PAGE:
Members of hard-line Islamic groups forced their way into a Surabaya hotel Friday, demanding participants of a planned congress on sexual orientation in the East Java city to leave the country by Sunday.
The police took no action against the move, condemned by politicians and activists as “unconstitutional” and violating human rights, who said the conference should be seen as “a celebration of democracy and human rights”.
Dozens of foreign participants from Mexico, Canada, the US and 13 Asian countries were scheduled to take part in the 4th regional Lesbian, Gay, Transgender and Intersex Association (ILGA) conference scheduled to run from Friday to Sunday.
But the organizer decided Thursday to officially cancel the event, citing “security reasons”, after the police refused to grant them a permit fearing protests from religious groups.
Secretary-general of the Islamic Defenders Front (FPI) in East Java, Mohammad Chaeruddin, said the foreigners were told to leave because Surabaya Muslims believed the conference was against religious values and teachings.
“We forced them to return home by Sunday. We also told them not to make a media statement,” he told The Jakarta Post on Friday.
The group also entered several hotels in Surabaya and nearby Malang, including Mercure Surabaya where the conference was scheduled to be held on Thursday. They also urged hotels to make a written statement refusing to host the conference.
On Friday at 3 p.m., FPI members, the Islamic Community Forum and the Indonesian Ulemas Council arrived at Oval Hotel. Hundreds more from the Hizbut Tahrir Indonesia, which held a rally protesting gay, lesbian and transexual communities outside Grahadi Surabaya, arrived later.
South Surabaya Police chief Adj. Sr. Comr. Bahagia Dachi, said the police would ensure the safety of conference participants, including foreigners.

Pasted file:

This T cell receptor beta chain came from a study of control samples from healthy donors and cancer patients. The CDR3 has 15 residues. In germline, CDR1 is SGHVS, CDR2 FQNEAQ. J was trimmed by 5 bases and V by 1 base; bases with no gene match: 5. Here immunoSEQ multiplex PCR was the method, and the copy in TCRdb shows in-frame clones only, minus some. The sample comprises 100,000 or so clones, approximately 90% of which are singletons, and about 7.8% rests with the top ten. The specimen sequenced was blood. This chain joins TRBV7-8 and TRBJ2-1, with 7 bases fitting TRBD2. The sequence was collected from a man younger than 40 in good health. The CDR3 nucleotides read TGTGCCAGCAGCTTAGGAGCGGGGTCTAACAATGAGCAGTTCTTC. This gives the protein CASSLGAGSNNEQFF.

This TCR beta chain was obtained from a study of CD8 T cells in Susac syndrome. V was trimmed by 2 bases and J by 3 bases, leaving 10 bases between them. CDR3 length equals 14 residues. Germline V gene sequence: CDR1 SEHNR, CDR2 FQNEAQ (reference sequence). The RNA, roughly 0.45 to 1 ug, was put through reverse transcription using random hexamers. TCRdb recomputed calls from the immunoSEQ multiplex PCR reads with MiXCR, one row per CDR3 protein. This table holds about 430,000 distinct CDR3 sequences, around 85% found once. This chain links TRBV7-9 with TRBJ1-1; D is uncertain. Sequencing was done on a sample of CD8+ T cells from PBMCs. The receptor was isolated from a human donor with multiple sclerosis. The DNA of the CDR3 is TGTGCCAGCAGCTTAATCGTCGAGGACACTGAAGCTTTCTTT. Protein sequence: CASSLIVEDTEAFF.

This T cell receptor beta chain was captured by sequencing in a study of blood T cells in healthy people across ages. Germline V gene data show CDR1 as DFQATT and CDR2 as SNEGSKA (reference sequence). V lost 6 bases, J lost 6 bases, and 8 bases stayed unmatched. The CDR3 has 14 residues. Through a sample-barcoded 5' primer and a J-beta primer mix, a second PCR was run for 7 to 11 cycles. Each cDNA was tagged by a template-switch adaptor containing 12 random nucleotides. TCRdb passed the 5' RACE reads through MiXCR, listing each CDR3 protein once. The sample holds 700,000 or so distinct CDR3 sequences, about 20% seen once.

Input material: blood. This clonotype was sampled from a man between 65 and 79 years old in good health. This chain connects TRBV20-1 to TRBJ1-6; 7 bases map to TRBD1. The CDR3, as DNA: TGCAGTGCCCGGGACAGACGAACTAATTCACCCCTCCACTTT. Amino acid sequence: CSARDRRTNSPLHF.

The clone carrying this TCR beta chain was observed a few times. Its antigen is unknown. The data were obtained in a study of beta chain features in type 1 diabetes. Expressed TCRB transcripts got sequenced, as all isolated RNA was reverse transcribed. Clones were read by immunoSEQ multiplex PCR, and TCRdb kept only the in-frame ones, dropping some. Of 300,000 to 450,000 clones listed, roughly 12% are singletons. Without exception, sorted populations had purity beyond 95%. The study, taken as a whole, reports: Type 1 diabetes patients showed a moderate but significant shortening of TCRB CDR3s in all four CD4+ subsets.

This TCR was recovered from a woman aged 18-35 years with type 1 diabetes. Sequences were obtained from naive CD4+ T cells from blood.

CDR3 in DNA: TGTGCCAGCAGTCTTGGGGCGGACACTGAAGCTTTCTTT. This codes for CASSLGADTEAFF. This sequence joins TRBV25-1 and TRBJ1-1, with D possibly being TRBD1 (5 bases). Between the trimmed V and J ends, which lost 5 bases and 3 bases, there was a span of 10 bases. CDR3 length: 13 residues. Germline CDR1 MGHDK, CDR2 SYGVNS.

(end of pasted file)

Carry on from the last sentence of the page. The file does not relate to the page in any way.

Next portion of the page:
“We’ll provide security escorts for foreigners to Juanda Airport Surabaya,” he said.
Surabaya’s Commission for Missing Persons and Victims of Violence coordinator, Andy Irfan Junaidi, criticized the police for allowing religious groups to undermine and violate the rights of minority groups.
“Religious groups have prevented the groups to gather, against the guarantee of the Constitution,” he said.
Separately in Jakarta, President Susilo Bambang Yudhoyono’s Democratic Party politicians have called the police banning of a planned gay and lesbian congress in East Java as “unconstitutional”.
“[Holding a congress] is a basic human right,” Benny Kabur Harman, House of Representatives’ justice and human rights commission chairman, said Friday.
“Gays and lesbians are citizens whose political and legal rights are guaranteed and protected by the Constitution, which allows freedom of opinion.
“The state should in no way forbid the congress from being held.”
Benny’s colleague, Pieter Zulkifli, said the congress should be seen as “a celebration of democracy and human rights”.
The National Awakening Party (PKB) said the congress must be relocated overseas “for the sake of the country’s moral values”.